MATCH(2, {12; 10; 5; 1},-1)

Match_type 1 - Find the smallest value {12; 10; 5; 1} that is greater than or equal to lookup_value (2)

MATCH(2, {12; 10; 5; 1},-1)

The relative position of number 5 in the following array {12; 10; 5; 1} is 3. 3 is returned in cell D14.

Example 4 - Array formula

match function - array formula

This example demonstrates what happens if you use multiple values in the first argument lookup_value. The MATCH function returns an array of values and you are required to enter the formula as an array formula.

  1. Select cell range B19:B22.
  2. Copy the formula below and paste to cell or formula bar.
  3. Press and hold CTRL + SHIFT simultaneously.
  4. Press Enter once.

Excel adds curly brackets to the formula automatically, don't enter these characters yourself.

=MATCH(C19:C22, D19:D22,0)

becomes

MATCH({12;1;10;5}, {10; 12; 1; 1},0)

Match_type 0 (zero) finds the first value {10; 12; 1; 1} that is exactly equal to lookup_value {12;1;10;5}

Lookup value 12 is the second value in the lookup_array {10; 12; 1; 1}.

Lookup value 1 is the third value in the lookup_array {10; 12; 1; 1}.

Lookup value 10 is the first value in the lookup_array {10; 12; 1; 1}.

Lookup value 5 is not found in the lookup_array {10; 12; 1; 1}.

{2; 3; 1; #N/A} is returned in cell range B19:B22.

Update!

Dynamic arrays were recently introduced to Excel 365 subscribers, they are different from regular array formulas. You don't need to enter the formula as an array formula, simply enter them as a regular formula.

Excel knows that the formula returns multiple values and extends the selection automatically, this is called spilled array behavior.

Excel returns a #SPILL! error in case there are values in cells below that prevent all array values to be displayed.

Wildcard character

The asterisk character allows you to perform wilcard searches, it represents 0 (zero) to any number of characters. If this is unclear then check out the examples below.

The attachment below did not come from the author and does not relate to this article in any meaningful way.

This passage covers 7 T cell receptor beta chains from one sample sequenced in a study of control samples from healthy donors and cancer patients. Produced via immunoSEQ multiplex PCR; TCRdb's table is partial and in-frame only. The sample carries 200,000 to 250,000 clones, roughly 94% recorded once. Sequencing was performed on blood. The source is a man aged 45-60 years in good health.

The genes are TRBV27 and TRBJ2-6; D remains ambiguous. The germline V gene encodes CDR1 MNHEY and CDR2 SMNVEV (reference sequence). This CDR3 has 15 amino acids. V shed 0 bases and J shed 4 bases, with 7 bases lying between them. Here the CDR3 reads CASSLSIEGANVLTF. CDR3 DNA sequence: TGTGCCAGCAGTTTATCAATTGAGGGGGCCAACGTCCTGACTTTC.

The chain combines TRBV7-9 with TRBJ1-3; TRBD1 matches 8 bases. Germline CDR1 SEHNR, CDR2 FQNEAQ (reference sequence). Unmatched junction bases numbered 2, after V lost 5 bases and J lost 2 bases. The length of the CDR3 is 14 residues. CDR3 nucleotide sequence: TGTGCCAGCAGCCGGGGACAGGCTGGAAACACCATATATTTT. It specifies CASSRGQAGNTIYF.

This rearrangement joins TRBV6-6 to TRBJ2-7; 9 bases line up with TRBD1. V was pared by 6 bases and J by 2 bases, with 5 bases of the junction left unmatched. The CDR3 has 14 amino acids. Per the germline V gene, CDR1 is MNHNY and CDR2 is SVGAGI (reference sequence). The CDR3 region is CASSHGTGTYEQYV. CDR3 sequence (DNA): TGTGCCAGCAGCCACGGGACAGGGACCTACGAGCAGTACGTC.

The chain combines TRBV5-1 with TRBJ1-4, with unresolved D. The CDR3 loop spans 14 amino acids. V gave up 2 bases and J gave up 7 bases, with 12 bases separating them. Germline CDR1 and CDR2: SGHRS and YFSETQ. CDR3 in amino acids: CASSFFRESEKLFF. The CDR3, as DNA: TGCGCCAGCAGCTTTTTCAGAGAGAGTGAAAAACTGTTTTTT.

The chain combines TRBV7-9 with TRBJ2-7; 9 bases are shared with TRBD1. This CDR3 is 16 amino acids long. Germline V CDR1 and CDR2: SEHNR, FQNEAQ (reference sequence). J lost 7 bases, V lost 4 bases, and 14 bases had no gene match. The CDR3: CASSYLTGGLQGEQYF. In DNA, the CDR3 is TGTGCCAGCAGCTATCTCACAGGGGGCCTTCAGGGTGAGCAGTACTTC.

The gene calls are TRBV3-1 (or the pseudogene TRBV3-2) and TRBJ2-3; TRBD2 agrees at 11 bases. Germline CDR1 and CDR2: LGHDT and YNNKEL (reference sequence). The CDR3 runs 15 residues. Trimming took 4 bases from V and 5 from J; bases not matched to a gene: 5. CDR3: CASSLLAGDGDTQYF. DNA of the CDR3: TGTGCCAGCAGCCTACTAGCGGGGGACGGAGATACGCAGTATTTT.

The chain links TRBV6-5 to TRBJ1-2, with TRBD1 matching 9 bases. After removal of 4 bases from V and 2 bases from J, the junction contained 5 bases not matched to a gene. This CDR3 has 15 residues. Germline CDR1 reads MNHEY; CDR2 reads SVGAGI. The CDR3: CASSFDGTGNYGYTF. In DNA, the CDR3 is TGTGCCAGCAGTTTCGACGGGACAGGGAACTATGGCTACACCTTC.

The formula in cell F3 looks for values in cell range C3:C8 that match any character and then ends with an a. No cell value in cell range C3:C8 matches that condition so the function returns #N/A error.

=MATCH(E3,$C$3:$C$8,0)

The formula in cell F4 is similar to cell F3 but it ends with a capital letter A. No values match that condition either and the formula returns a #N/A! error which means that the value is not available.

The next formula looks for a value that starts with an r and can contain any number of characters after that. Cell E5 contains r*.

Formula in cell F5:

=MATCH(E5,$C$3:$C$8,0)

The formula returns 5 which is the relative position of value "rocket" in cell range C3:C8, note that the condition would also have matched value "Rocket" and "r" and "R". The asterisk means no character up to any number of any character.

Formula in cell F6:

=MATCH(E6,$C$3:$C$8,0)

The formula in cell F6 looks for a value that matches *o* which means any number of characters before and after o. The first value that matches that condition is found in position 2 which is "boat", however, there are more values that match. Value "rocket" would have matched the condition but the MATCH function returns only the number of the first value found in cell range C3:C8.

Formula in cell F7:

=MATCH(E7,$C$3:$C$8,0)

Cell E7 contains b*e which means that the value must begin with a b or B and must end with a e or E. Only one value matches that condition which is "bike". 7 is returned in cell F7.

The question mark character is different than the asterisk character, it matches only a single character.

Formula in cell F8:

=MATCH(E8,$C$3:$C$8,0)

Cell E8 contains b?e and the MATCH function cant find a value in cell range C3:C8 that starts with a "b", matches any single character, and ends with an "e".

Value "bike" has two characters between b and e. The formula returns #N/A! in cell F8.

Formula in cell F9:

=MATCH(E9,$C$3:$C$8,0)

Cell E9 contains "b?ke" and matches cell C6 which is the last value in cell range C3:C8. The formula returns 6.

Formula in cell F10:

=MATCH(E10,$C$3:$C$8,0)

Cell E10 contains "*car" which matches the first value in cell range C3:C8, remember that the asterisk also matches no character. The formula returns 1.

VBA Example

The following macro uses the MATCH function to find the position of the lookup value in cell range C5:C8. It then displays a message box containing that position.

VBA code

Sub VBA_MATCH()
MsgBox Application.WorksheetFunction.Match(Range("C2"), Range("C5:C8"), 0)
End Sub

Download Excel file


Match-function.xlsx

MATCH function links